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May 20

The ‘M’ Word – Menopause

What do night sweats, vaginal dryness and bone health have in common?

By Physio Marg

Menopause occurs when you have not had a period for 12 months. It is a natural part of aging. The average age of onset is 51 years old, however may be brought on earlier for other reasons such as having previous chemotherapy or radiation therapy for cancer, auto immune diseases, or being a smoker.

Most women have symptoms for 5-10 years. These symptoms may include hot flashes, poor sleep, mood swings and anxiety.

Other symptoms of decreasing oestrogen include ageing skin (more wrinkle, thinner consistency), a change in our ‘figure’ with increasing fat deposits and a generalised decrease in muscle mass. There are other more intimate changes such as vaginal dryness and irritation, or a seemingly increased sensitivity to urinary tract infections.

But what about the symptoms of menopause that we don’t specifically feel?

Bone health

Source- https://promensil.co.uk/menopause-health-hub/

Due to the hormonal changes during this time, when your ovaries stop producing oestrogen and progesterone, bone health is affected.

Until the age of 30, it is normal to build more bone tissue than what is naturally lost. After menopause, this scale is tipped where bone breakdown overtakes bone growth. The ‘level’ you start at is very important. If you are a woman who has a lifetime of lower bone mass (e.g. due to minimal weight bearing exercise, chronic illness, genetic factors), it will mean you will have less ‘buffer’ to where your bone density may become an issue.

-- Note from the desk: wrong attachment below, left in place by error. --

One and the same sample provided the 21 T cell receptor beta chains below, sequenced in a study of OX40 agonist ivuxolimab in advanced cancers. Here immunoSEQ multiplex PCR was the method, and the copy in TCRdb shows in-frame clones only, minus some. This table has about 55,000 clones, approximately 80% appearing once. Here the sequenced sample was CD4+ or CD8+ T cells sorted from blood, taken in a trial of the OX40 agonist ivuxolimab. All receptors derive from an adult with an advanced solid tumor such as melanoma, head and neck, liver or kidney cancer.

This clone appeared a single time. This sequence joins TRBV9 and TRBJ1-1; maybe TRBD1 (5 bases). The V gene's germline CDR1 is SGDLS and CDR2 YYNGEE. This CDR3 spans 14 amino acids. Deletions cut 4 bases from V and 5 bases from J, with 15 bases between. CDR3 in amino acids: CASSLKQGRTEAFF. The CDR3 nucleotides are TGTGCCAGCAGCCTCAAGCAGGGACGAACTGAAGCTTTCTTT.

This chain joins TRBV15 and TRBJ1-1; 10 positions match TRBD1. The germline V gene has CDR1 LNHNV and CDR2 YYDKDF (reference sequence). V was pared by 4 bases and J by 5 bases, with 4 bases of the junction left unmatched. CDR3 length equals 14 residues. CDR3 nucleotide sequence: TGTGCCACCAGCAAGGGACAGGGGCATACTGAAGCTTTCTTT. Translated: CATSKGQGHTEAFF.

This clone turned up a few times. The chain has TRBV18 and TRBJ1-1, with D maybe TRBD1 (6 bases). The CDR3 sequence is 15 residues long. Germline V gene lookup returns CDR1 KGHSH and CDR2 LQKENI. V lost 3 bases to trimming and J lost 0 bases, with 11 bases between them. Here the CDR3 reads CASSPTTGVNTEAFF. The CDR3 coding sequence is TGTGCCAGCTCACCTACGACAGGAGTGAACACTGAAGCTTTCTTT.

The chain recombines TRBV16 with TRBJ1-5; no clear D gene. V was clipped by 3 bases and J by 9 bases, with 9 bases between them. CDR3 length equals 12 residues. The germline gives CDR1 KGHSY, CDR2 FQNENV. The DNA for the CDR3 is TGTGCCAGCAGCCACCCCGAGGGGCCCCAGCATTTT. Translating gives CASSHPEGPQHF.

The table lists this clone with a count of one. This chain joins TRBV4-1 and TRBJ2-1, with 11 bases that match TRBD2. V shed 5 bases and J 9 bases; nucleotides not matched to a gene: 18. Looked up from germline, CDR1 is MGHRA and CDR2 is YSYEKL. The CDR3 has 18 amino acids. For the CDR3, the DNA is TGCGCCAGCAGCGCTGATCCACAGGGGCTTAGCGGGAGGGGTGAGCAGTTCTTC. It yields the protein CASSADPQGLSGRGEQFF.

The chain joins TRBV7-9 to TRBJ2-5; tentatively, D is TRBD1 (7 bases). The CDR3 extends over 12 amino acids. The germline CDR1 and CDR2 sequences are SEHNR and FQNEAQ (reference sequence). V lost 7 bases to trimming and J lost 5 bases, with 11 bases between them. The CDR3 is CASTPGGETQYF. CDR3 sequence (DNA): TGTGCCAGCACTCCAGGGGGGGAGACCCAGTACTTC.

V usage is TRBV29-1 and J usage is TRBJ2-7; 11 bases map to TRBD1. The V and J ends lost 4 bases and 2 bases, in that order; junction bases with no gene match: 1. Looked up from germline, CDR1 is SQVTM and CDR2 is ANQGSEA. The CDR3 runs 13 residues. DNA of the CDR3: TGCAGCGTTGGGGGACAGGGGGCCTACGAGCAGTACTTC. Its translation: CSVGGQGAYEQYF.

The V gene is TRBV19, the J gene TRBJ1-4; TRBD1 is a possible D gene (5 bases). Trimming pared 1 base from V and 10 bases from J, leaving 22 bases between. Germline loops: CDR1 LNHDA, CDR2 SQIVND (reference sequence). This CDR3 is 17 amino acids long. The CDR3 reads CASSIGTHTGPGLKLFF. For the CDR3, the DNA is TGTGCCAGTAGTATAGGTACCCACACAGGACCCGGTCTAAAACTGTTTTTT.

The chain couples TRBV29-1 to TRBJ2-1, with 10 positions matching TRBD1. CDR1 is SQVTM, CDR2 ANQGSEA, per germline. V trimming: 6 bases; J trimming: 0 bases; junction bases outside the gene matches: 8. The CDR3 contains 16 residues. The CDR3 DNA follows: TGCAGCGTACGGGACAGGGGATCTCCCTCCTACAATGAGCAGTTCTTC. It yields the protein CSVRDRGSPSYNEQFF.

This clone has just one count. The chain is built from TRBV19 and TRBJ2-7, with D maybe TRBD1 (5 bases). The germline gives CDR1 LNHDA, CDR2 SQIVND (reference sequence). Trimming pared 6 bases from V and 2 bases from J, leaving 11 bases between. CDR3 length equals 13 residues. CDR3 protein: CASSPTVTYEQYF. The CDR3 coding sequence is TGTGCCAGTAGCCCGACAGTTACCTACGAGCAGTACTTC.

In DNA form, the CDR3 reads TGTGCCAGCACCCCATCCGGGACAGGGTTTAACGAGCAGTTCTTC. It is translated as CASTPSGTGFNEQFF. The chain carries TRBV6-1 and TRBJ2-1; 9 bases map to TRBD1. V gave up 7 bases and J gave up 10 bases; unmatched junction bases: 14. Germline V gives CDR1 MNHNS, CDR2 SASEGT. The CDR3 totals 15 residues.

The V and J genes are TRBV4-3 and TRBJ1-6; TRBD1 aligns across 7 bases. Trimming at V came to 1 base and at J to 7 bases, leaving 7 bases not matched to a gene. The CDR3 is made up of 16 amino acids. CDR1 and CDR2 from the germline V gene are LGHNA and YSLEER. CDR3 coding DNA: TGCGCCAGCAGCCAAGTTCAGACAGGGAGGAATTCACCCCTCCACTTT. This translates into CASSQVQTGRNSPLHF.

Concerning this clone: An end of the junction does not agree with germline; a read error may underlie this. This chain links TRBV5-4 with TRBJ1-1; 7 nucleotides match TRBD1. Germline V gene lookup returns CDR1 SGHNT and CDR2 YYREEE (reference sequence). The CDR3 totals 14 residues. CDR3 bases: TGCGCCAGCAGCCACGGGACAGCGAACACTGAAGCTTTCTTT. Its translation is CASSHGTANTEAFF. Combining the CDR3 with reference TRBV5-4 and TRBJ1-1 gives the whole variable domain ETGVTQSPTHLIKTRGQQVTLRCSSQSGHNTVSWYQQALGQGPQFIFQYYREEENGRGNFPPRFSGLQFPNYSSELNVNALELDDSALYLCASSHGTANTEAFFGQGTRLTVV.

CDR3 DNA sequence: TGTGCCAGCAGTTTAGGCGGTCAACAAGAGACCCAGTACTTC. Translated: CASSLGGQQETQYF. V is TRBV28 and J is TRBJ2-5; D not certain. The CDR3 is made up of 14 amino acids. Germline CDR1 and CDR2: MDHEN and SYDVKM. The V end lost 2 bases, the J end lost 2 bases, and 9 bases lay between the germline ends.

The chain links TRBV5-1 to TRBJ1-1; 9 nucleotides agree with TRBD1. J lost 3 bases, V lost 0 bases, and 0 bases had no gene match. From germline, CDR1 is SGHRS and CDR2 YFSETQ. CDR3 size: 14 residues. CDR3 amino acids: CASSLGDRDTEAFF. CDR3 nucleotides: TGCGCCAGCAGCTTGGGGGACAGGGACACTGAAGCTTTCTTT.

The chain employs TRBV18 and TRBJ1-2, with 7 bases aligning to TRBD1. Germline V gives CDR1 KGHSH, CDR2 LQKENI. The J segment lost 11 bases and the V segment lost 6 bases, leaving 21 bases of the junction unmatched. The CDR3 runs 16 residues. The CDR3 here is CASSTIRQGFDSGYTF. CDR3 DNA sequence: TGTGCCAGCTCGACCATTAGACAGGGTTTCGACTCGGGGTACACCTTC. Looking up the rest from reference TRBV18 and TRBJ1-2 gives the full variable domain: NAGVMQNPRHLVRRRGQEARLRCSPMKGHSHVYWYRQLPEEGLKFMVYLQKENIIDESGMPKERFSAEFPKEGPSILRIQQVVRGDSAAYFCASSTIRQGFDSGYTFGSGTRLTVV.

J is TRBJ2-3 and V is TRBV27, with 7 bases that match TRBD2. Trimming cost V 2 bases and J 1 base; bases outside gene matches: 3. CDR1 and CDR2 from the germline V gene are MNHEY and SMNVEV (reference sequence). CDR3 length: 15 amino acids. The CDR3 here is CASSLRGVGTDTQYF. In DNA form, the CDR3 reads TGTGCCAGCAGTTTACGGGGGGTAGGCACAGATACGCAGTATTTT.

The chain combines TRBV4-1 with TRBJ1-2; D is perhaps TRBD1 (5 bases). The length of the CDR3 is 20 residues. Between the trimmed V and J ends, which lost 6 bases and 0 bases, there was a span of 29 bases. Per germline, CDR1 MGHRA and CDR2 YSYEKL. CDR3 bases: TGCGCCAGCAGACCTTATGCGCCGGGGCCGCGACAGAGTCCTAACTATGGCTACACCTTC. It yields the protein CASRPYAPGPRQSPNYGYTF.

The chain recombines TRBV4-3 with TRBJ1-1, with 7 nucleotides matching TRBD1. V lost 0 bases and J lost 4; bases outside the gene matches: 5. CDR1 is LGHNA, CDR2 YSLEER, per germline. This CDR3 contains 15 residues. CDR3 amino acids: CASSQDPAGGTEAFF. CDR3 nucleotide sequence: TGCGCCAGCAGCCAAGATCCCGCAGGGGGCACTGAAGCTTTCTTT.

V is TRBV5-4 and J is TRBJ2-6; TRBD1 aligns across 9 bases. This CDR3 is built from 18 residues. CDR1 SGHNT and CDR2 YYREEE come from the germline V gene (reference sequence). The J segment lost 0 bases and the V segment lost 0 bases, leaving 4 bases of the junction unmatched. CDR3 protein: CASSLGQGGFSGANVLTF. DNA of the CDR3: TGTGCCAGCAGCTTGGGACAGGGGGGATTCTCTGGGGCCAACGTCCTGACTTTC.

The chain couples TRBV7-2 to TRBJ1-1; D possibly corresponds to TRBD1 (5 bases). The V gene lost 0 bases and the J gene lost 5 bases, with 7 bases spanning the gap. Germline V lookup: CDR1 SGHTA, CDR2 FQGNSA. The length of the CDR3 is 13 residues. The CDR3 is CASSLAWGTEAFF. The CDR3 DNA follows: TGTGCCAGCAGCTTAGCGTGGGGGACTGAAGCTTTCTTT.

Once a certain level of low bone density is reached, a person has osteoporosis– meaning ‘porous bone’. As you can imagine this makes the bone less strong.

You may not be aware you have osteoporosis until your bones become so weak that a simple bump or fall could result in a break. Scary!

What can you do to help yourself?

The great news is weight-bearing, resistance exercise (using weights) is a great way to help improve bone health, along with a balanced diet.

The even better news – the earlier you start making these lifestyle changes and include resistance-based exercise in your routine, the better your bone health will be.

When you exercise your muscles contract and then pull on your bone. The bone is then triggered to lay down more bone to make that area ‘tougher’. When you put a hard force through a bone such as jumping or stepping up a step the bone is again triggered to lay down more bone and make itself tougher.

With the right advice and guidance and support you can improve you bone density with exercise. But knowing just what is right for you is really tricky. Thats where physio can make all the difference. We understand the pathology of Osteoporosis and generalised bone development. We understand menopause and the impact of hormones. Most importantly we know how to apply that to individuals and exercise.

Call Vital Core on 08 8331 0552 to find out more information about our resistance-based exercise classes, or book online to see one of our physiotherapists.

They will perform a specialised bone health assessment. Then together your physio and you can make a plan to get you out enjoying life with strong bones.